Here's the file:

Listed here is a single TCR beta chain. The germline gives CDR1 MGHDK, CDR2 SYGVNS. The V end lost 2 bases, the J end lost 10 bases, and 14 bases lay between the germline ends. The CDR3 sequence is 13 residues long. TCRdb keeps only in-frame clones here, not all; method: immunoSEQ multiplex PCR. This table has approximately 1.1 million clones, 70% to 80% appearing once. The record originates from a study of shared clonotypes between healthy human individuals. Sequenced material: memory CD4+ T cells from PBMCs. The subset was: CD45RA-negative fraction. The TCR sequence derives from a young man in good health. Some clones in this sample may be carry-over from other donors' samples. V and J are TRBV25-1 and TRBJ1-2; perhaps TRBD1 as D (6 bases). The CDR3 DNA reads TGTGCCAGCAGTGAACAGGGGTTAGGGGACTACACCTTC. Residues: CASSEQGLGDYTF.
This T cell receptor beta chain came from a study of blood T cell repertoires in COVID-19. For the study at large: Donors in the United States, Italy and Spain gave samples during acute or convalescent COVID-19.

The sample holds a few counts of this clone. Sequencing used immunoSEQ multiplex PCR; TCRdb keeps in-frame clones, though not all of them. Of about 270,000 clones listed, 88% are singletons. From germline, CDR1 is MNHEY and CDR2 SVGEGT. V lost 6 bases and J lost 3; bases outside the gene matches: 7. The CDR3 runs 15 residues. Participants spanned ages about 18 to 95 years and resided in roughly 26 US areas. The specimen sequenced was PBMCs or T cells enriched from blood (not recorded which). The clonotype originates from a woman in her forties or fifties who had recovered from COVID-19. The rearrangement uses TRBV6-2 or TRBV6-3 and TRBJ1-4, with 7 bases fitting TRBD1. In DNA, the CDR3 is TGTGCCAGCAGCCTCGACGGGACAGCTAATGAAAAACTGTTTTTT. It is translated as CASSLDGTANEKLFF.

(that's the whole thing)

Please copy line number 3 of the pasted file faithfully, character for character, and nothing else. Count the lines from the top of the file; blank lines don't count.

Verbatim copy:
The sample holds a few counts of this clone. Sequencing used immunoSEQ multiplex PCR; TCRdb keeps in-frame clones, though not all of them. Of about 270,000 clones listed, 88% are singletons. From germline, CDR1 is MNHEY and CDR2 SVGEGT. V lost 6 bases and J lost 3; bases outside the gene matches: 7. The CDR3 runs 15 residues. Participants spanned ages about 18 to 95 years and resided in roughly 26 US areas. The specimen sequenced was PBMCs or T cells enriched from blood (not recorded which). The clonotype originates from a woman in her forties or fifties who had recovered from COVID-19. The rearrangement uses TRBV6-2 or TRBV6-3 and TRBJ1-4, with 7 bases fitting TRBD1. In DNA, the CDR3 is TGTGCCAGCAGCCTCGACGGGACAGCTAATGAAAAACTGTTTTTT. It is translated as CASSLDGTANEKLFF.